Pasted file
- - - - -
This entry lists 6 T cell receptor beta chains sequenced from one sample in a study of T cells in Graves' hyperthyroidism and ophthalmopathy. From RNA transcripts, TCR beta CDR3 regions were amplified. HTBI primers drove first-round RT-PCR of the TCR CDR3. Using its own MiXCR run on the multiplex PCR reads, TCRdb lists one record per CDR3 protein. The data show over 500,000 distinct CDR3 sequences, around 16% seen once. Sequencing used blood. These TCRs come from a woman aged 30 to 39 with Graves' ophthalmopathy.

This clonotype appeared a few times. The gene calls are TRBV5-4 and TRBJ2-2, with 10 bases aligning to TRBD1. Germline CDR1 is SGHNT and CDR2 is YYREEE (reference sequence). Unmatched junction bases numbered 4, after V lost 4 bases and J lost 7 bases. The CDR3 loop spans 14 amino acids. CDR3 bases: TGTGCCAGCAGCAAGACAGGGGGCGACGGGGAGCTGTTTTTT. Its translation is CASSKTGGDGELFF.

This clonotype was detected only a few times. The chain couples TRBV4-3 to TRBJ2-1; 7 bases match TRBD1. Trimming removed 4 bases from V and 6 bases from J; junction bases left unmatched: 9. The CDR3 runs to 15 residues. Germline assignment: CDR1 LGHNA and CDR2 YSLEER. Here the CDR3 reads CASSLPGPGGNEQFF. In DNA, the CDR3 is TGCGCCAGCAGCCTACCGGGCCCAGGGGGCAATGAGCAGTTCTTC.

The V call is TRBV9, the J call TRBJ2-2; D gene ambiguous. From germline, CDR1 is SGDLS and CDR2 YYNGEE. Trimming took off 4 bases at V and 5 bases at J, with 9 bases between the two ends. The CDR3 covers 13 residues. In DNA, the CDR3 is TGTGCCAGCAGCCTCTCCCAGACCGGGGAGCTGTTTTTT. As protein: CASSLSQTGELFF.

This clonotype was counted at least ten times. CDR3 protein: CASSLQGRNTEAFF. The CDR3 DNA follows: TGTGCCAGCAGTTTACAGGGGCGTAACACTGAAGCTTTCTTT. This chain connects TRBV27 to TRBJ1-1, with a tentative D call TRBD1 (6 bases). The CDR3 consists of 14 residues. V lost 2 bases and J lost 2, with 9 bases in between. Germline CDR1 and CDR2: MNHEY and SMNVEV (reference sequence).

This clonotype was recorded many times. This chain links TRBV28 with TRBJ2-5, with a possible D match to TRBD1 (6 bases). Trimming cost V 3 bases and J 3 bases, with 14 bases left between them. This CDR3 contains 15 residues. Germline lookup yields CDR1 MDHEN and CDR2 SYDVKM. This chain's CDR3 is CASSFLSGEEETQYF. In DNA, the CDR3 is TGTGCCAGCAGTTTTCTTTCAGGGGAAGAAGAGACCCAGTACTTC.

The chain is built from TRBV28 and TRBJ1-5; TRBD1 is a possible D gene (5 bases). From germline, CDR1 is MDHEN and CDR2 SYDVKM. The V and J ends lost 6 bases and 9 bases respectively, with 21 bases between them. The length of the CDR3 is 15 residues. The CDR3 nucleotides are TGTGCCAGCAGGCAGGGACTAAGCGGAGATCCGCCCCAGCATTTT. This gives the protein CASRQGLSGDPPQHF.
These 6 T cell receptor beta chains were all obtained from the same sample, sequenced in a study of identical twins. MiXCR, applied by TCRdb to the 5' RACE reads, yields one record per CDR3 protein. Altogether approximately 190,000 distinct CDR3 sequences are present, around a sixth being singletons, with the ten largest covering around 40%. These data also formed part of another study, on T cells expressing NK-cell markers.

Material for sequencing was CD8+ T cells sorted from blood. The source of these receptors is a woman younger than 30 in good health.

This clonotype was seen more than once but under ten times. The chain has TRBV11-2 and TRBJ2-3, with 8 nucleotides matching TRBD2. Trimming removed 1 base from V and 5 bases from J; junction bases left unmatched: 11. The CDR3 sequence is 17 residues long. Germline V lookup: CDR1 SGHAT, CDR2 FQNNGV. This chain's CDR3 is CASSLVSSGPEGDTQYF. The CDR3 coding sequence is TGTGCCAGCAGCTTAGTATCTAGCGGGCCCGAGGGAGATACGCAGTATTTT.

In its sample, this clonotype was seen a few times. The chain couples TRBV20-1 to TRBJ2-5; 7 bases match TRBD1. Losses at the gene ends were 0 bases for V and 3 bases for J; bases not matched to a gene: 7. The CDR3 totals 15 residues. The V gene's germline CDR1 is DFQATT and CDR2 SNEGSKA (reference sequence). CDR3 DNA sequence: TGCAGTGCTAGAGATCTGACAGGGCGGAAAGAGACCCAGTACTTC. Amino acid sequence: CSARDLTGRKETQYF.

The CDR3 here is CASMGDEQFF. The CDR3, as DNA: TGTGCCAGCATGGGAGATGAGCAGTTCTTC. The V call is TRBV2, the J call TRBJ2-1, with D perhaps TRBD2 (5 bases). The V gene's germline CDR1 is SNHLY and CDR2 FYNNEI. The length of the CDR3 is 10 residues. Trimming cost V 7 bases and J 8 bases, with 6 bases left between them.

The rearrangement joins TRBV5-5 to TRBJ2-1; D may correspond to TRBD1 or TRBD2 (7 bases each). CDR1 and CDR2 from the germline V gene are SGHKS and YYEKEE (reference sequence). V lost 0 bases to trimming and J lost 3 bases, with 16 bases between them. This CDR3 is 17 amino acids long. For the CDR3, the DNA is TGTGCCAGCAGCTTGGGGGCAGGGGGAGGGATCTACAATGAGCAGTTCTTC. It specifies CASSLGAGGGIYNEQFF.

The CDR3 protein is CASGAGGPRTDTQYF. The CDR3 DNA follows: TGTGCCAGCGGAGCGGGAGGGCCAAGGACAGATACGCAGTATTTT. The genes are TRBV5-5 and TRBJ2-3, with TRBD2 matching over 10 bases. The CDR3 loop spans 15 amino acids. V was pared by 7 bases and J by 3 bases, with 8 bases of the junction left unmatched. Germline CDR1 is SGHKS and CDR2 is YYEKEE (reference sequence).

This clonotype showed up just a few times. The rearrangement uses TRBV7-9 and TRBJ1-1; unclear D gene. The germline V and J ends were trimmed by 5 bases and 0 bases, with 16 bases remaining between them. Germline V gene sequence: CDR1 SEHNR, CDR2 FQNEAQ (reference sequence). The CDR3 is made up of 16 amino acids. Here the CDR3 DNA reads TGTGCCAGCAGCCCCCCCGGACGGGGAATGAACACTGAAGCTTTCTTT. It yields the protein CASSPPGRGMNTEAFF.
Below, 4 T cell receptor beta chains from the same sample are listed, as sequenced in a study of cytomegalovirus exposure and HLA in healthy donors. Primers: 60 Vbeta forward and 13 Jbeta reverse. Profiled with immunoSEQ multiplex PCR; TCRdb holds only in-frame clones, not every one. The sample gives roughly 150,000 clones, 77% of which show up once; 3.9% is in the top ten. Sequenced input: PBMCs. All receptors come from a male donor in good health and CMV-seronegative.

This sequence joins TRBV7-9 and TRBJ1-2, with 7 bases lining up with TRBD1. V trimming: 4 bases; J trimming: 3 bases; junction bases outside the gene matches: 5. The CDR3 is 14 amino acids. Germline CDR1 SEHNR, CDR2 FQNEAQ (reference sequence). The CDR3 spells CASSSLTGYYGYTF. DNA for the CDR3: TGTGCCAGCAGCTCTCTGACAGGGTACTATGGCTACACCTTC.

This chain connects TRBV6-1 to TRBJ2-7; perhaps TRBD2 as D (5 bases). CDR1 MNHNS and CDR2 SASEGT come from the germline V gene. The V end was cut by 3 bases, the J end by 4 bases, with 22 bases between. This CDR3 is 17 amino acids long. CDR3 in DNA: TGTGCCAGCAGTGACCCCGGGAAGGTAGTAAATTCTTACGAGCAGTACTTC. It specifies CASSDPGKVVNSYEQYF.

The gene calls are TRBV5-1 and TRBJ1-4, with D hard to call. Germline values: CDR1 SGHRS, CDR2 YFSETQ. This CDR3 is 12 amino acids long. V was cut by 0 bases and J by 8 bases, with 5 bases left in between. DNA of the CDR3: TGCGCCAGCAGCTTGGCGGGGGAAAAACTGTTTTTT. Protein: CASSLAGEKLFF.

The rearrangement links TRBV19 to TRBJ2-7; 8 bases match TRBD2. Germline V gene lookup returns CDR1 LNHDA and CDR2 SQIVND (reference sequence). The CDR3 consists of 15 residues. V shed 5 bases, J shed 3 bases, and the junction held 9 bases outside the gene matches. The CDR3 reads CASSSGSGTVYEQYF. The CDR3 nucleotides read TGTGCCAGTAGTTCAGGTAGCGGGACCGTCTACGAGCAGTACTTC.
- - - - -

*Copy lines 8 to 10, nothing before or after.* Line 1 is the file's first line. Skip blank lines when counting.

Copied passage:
These 6 T cell receptor beta chains were all obtained from the same sample, sequenced in a study of identical twins. MiXCR, applied by TCRdb to the 5' RACE reads, yields one record per CDR3 protein. Altogether approximately 190,000 distinct CDR3 sequences are present, around a sixth being singletons, with the ten largest covering around 40%. These data also formed part of another study, on T cells expressing NK-cell markers.

Material for sequencing was CD8+ T cells sorted from blood. The source of these receptors is a woman younger than 30 in good health.

This clonotype was seen more than once but under ten times. The chain has TRBV11-2 and TRBJ2-3, with 8 nucleotides matching TRBD2. Trimming removed 1 base from V and 5 bases from J; junction bases left unmatched: 11. The CDR3 sequence is 17 residues long. Germline V lookup: CDR1 SGHAT, CDR2 FQNNGV. This chain's CDR3 is CASSLVSSGPEGDTQYF. The CDR3 coding sequence is TGTGCCAGCAGCTTAGTATCTAGCGGGCCCGAGGGAGATACGCAGTATTTT.